With the loss of a loved one, or a personal life threatening illness, the pain of loss turns into anger which can be directed at a higher power, the doctors or the affected loved one. I was angry with my lodge, grand lodge, and honestly my uncle that I had been lied to. When I interviewed to join I was told that I would be accepted by masons all over the world and that I could visit any lodge. I was also told that Prince Hall lodges were not accepted by mainstream masons, which was the opposite of the truth. Coincidentally, I became a bogus mason in 1998, the same year that the Prince Hall Grand Lodge of Illinois F.A &M and the Grand Lodge of Illinois A.F.A.M entered into mutual recognition. I felt betrayed because I was told these lies by someone I trusted and loved. In addition I was angry that I wasted over a decade of my life, spending time and money to support an organization that was not real.

As I wrestled with my anger, like Jacob wrestled with the angel of the Lord at Peniel, I moved into the bargaining stage. In the Kubler-Ross model, bargaining is defined as a person offering to do or not do something if their loved one is spared or if the pain of loss can be taken away etc. Of course, my bargaining stage was not manifested in this way, it was mostly me rationalizing my situation. For example, yes I knew I was bogus, but we still practiced Masonic charity, I was living the tenets of freemasonry, studying and searching for more light etc. In addition, I had family there and my brothers who really had my back and had proven this by their actions over the years. So it really did not make a difference that I was a bogus mason right?

As author and renowned grief expert David Kessler explains “We do not enter and leave each individual stage in a linear fashion. We may feel one, then another and back again to the first one.” I found this to be true as I drifted between the bargaining, denial, and anger stages depending on the situation. I remained in this cycle of emotional purgatory until a situation came about that woke me out of my stupor and caused me to take to become a regular mason. Ironically this action also caused me to enter into the next stage of grief being depression.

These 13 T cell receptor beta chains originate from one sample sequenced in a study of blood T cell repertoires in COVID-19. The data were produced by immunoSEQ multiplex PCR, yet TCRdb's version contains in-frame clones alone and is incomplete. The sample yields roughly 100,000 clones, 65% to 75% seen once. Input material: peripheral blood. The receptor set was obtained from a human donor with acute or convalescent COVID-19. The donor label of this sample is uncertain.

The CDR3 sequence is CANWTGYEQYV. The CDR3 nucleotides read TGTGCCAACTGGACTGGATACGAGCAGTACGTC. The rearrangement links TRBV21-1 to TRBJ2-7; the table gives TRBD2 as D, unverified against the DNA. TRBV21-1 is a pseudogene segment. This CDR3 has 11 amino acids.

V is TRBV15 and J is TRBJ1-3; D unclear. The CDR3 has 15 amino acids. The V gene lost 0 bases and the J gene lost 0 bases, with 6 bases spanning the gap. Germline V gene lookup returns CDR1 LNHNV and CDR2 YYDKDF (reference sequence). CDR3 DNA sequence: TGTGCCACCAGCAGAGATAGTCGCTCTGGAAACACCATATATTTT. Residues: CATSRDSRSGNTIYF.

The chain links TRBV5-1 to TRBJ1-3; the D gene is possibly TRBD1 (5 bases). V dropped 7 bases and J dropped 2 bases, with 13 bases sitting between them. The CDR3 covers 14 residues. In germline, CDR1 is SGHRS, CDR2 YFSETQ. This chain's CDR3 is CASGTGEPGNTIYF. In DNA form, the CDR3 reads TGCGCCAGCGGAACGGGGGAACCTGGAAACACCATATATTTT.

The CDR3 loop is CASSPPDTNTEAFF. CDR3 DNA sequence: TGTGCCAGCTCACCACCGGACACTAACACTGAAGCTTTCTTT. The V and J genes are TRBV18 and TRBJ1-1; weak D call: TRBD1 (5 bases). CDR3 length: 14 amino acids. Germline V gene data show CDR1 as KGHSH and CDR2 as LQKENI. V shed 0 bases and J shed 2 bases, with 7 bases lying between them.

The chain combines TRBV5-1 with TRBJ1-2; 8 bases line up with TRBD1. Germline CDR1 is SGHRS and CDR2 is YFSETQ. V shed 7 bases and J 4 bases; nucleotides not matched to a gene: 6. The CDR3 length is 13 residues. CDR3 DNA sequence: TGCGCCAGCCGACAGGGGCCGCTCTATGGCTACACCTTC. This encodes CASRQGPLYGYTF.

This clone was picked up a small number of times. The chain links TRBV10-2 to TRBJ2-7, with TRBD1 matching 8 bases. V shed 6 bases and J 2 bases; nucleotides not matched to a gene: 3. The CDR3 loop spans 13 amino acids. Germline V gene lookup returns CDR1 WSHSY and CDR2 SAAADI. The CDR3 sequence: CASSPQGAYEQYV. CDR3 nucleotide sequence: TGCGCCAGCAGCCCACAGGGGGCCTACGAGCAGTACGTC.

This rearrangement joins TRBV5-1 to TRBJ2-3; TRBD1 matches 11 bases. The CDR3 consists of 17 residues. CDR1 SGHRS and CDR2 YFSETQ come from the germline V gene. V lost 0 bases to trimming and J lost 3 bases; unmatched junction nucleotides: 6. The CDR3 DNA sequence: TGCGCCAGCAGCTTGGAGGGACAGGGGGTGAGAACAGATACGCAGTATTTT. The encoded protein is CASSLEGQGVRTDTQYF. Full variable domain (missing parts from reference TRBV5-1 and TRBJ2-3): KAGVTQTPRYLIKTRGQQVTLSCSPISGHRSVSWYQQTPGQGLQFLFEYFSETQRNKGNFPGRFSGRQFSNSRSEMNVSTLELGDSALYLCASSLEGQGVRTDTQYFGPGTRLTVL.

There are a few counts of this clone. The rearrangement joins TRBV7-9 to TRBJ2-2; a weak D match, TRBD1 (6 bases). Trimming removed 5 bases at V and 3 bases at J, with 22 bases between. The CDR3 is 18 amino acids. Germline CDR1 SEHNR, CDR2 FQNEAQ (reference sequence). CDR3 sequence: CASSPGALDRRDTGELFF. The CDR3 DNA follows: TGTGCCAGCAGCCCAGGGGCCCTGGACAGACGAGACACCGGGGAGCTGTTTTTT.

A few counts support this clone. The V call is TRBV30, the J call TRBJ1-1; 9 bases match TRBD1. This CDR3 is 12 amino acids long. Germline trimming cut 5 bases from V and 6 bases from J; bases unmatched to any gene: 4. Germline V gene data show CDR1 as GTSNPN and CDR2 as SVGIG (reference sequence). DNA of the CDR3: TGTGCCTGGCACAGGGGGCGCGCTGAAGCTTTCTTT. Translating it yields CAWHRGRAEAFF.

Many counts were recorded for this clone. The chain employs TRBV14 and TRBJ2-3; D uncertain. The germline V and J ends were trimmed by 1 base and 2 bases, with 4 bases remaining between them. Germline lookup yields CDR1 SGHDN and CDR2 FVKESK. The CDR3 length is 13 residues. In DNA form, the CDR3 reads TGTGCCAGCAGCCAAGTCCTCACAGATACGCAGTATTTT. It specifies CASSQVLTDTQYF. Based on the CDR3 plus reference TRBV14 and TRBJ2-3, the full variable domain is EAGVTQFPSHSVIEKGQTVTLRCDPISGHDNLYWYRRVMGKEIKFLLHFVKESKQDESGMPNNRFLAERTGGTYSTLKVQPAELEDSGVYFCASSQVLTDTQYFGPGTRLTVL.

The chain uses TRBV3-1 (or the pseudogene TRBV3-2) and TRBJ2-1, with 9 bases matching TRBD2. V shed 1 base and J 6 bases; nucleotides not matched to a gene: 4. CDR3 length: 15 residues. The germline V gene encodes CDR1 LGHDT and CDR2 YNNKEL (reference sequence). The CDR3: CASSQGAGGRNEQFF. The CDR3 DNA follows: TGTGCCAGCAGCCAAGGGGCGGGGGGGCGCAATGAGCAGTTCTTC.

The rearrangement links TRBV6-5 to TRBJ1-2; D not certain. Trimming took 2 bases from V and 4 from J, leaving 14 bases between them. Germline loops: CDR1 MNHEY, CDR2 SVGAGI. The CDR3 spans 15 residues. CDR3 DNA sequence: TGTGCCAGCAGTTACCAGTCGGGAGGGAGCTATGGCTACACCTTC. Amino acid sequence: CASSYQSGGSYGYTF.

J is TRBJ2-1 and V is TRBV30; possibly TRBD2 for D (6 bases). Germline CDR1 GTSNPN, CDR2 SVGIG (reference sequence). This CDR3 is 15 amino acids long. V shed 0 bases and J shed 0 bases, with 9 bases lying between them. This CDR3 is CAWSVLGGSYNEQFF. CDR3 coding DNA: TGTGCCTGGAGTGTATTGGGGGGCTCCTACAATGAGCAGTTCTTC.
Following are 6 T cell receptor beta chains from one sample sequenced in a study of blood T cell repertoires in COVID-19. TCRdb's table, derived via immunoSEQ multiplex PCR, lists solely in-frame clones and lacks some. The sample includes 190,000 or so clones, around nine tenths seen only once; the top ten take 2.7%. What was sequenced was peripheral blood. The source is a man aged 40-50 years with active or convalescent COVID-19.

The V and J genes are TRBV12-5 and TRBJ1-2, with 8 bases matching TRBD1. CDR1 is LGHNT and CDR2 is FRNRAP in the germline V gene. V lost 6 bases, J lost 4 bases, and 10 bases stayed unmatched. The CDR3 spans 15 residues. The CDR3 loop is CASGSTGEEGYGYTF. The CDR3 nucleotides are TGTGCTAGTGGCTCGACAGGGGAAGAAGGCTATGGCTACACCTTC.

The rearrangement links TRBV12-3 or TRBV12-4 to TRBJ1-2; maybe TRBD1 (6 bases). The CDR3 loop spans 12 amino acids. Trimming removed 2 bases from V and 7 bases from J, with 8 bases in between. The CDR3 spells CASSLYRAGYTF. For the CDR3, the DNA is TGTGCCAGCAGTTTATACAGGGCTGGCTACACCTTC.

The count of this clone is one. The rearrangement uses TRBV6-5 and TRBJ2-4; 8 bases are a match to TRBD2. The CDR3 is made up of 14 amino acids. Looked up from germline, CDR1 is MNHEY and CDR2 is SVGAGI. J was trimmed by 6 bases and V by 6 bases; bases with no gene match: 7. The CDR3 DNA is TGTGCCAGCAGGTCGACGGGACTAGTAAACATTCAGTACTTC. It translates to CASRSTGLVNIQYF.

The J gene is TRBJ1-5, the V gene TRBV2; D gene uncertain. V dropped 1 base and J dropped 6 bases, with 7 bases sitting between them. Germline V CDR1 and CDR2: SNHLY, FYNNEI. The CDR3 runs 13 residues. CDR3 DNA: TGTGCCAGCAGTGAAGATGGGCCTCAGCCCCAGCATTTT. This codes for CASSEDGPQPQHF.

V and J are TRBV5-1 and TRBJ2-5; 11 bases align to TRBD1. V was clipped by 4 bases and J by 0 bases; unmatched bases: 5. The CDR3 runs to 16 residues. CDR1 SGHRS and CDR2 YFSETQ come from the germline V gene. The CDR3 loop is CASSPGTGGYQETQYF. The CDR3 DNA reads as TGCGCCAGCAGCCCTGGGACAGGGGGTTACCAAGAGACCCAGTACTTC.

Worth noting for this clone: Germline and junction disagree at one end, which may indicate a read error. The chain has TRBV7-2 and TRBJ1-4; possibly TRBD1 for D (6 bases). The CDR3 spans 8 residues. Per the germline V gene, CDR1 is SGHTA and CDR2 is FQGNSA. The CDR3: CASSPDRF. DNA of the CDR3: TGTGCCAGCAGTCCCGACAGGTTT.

My ex-wife whom I do not get along with decided to come back to our sister chapter. This was the catalyst and excuse to finally leave my former bogus lodge. I reached out to a friend I knew who was a Prince Hall mason and he agreed to vouch for me. I petitioned Plumbline Lodge #116 subordinate to the Most Worshipful Prince Hall Grand Lodge of Illinois and its Jurisdiction. I was accepted and healed into Prince Hall Masonry and I finally felt whole, for the moment! The brethren of Plumbline welcomed me with open arms. However the problem was that there are a lot of differences between bogus masonry and regular masonry that I was not aware of nor did I expect. For example there are officers like District Deputy Grand Masters that did not exist at my former “Grand Lodge.”  This is because we were just a building and there was no true geographic jurisdiction for a grand master to need help with governing. Honestly I was too embarrassed to ask what is a DDGM? At my former lodge no one memorized ritual. Everything was done by reading the book and a lot of parts were omitted especially regarding degree work. In contrast, Prince Hall Masonry does everything from memory. As one of our late beloved past masters told me while visiting him in the hospital “reading out of the book ain’t kosher!” To put it plainly I quickly went from feeling like I was a knowledgeable master mason to feeling like the newest E.A in the northeast corner! I also felt isolated not knowing any of the brothers in Plumbline and I was persona non grata with the members of my former bogus lodge for defecting to PHA. All of this resulted in me feeling overwhelmed, and lonely, which are feelings experienced in depression. People experiencing depression from the loss of a loved one may not want to do basic activities of life like eat or shower, which of course I did not experience. However from a Masonic perspective I was depressed as I did not want to go to the meetings or do anything related to masonry, I just sat at home feeling bad on my meeting nights. I felt like the children of Israel wandering in the desert not being able to return to Egypt the land of bondage, but, also unable to cross into the promised land without a profound change taking place.